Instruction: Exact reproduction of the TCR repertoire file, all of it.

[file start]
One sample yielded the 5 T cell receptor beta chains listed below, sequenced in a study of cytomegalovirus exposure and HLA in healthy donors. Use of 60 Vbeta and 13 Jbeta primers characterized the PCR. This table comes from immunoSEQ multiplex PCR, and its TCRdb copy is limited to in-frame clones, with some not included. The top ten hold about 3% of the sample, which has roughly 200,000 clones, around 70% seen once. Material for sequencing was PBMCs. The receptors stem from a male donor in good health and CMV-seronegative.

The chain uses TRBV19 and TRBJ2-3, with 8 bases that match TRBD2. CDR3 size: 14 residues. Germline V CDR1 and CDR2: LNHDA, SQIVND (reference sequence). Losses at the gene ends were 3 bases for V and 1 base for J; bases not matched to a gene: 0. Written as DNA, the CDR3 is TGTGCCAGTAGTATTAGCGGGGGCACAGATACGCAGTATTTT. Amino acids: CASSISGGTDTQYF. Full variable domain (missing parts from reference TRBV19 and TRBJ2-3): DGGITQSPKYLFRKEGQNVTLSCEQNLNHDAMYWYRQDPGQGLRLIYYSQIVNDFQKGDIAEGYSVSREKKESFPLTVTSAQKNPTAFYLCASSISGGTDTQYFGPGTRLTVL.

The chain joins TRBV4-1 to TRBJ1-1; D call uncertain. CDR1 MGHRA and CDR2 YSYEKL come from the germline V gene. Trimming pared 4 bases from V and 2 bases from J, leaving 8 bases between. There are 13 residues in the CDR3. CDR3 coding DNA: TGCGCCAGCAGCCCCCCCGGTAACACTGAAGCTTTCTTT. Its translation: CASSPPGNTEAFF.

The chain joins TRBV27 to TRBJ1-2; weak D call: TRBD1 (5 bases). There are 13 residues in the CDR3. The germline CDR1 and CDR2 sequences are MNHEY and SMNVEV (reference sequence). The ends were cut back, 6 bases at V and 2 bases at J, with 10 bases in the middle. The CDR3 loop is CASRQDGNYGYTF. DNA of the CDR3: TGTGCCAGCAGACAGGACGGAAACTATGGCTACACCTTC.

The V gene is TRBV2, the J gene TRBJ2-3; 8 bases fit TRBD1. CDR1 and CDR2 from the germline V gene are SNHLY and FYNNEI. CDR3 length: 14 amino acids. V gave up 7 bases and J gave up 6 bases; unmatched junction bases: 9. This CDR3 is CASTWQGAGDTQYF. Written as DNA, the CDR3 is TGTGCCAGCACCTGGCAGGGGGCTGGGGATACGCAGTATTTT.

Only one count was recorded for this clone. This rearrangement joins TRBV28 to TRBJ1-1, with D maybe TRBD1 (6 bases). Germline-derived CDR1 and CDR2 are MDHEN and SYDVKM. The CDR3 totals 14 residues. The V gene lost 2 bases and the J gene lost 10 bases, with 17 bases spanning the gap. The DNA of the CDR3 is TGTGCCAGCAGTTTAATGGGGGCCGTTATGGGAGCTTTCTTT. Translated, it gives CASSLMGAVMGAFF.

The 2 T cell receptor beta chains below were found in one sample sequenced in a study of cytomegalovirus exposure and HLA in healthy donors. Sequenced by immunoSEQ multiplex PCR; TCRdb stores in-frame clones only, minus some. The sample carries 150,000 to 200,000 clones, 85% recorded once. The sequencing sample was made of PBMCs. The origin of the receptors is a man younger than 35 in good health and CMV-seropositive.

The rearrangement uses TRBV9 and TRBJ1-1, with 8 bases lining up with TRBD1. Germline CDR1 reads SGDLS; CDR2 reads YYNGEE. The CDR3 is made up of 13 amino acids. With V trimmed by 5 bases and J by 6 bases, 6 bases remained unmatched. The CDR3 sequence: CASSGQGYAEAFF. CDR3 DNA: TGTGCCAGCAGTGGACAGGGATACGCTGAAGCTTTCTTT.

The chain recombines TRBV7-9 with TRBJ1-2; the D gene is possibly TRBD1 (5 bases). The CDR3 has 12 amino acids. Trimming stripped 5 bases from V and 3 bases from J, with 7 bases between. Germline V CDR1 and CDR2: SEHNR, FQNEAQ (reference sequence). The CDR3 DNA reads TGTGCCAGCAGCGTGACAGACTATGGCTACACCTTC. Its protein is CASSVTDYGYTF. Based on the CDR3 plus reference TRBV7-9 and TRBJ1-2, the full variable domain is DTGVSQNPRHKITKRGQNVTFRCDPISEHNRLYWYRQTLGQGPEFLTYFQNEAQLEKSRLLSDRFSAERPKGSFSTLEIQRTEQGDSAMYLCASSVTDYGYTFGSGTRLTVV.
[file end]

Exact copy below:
One sample yielded the 5 T cell receptor beta chains listed below, sequenced in a study of cytomegalovirus exposure and HLA in healthy donors. Use of 60 Vbeta and 13 Jbeta primers characterized the PCR. This table comes from immunoSEQ multiplex PCR, and its TCRdb copy is limited to in-frame clones, with some not included. The top ten hold about 3% of the sample, which has roughly 200,000 clones, around 70% seen once. Material for sequencing was PBMCs. The receptors stem from a male donor in good health and CMV-seronegative.

The chain uses TRBV19 and TRBJ2-3, with 8 bases that match TRBD2. CDR3 size: 14 residues. Germline V CDR1 and CDR2: LNHDA, SQIVND (reference sequence). Losses at the gene ends were 3 bases for V and 1 base for J; bases not matched to a gene: 0. Written as DNA, the CDR3 is TGTGCCAGTAGTATTAGCGGGGGCACAGATACGCAGTATTTT. Amino acids: CASSISGGTDTQYF. Full variable domain (missing parts from reference TRBV19 and TRBJ2-3): DGGITQSPKYLFRKEGQNVTLSCEQNLNHDAMYWYRQDPGQGLRLIYYSQIVNDFQKGDIAEGYSVSREKKESFPLTVTSAQKNPTAFYLCASSISGGTDTQYFGPGTRLTVL.

The chain joins TRBV4-1 to TRBJ1-1; D call uncertain. CDR1 MGHRA and CDR2 YSYEKL come from the germline V gene. Trimming pared 4 bases from V and 2 bases from J, leaving 8 bases between. There are 13 residues in the CDR3. CDR3 coding DNA: TGCGCCAGCAGCCCCCCCGGTAACACTGAAGCTTTCTTT. Its translation: CASSPPGNTEAFF.

The chain joins TRBV27 to TRBJ1-2; weak D call: TRBD1 (5 bases). There are 13 residues in the CDR3. The germline CDR1 and CDR2 sequences are MNHEY and SMNVEV (reference sequence). The ends were cut back, 6 bases at V and 2 bases at J, with 10 bases in the middle. The CDR3 loop is CASRQDGNYGYTF. DNA of the CDR3: TGTGCCAGCAGACAGGACGGAAACTATGGCTACACCTTC.

The V gene is TRBV2, the J gene TRBJ2-3; 8 bases fit TRBD1. CDR1 and CDR2 from the germline V gene are SNHLY and FYNNEI. CDR3 length: 14 amino acids. V gave up 7 bases and J gave up 6 bases; unmatched junction bases: 9. This CDR3 is CASTWQGAGDTQYF. Written as DNA, the CDR3 is TGTGCCAGCACCTGGCAGGGGGCTGGGGATACGCAGTATTTT.

Only one count was recorded for this clone. This rearrangement joins TRBV28 to TRBJ1-1, with D maybe TRBD1 (6 bases). Germline-derived CDR1 and CDR2 are MDHEN and SYDVKM. The CDR3 totals 14 residues. The V gene lost 2 bases and the J gene lost 10 bases, with 17 bases spanning the gap. The DNA of the CDR3 is TGTGCCAGCAGTTTAATGGGGGCCGTTATGGGAGCTTTCTTT. Translated, it gives CASSLMGAVMGAFF.

The 2 T cell receptor beta chains below were found in one sample sequenced in a study of cytomegalovirus exposure and HLA in healthy donors. Sequenced by immunoSEQ multiplex PCR; TCRdb stores in-frame clones only, minus some. The sample carries 150,000 to 200,000 clones, 85% recorded once. The sequencing sample was made of PBMCs. The origin of the receptors is a man younger than 35 in good health and CMV-seropositive.

The rearrangement uses TRBV9 and TRBJ1-1, with 8 bases lining up with TRBD1. Germline CDR1 reads SGDLS; CDR2 reads YYNGEE. The CDR3 is made up of 13 amino acids. With V trimmed by 5 bases and J by 6 bases, 6 bases remained unmatched. The CDR3 sequence: CASSGQGYAEAFF. CDR3 DNA: TGTGCCAGCAGTGGACAGGGATACGCTGAAGCTTTCTTT.

The chain recombines TRBV7-9 with TRBJ1-2; the D gene is possibly TRBD1 (5 bases). The CDR3 has 12 amino acids. Trimming stripped 5 bases from V and 3 bases from J, with 7 bases between. Germline V CDR1 and CDR2: SEHNR, FQNEAQ (reference sequence). The CDR3 DNA reads TGTGCCAGCAGCGTGACAGACTATGGCTACACCTTC. Its protein is CASSVTDYGYTF. Based on the CDR3 plus reference TRBV7-9 and TRBJ1-2, the full variable domain is DTGVSQNPRHKITKRGQNVTFRCDPISEHNRLYWYRQTLGQGPEFLTYFQNEAQLEKSRLLSDRFSAERPKGSFSTLEIQRTEQGDSAMYLCASSVTDYGYTFGSGTRLTVV.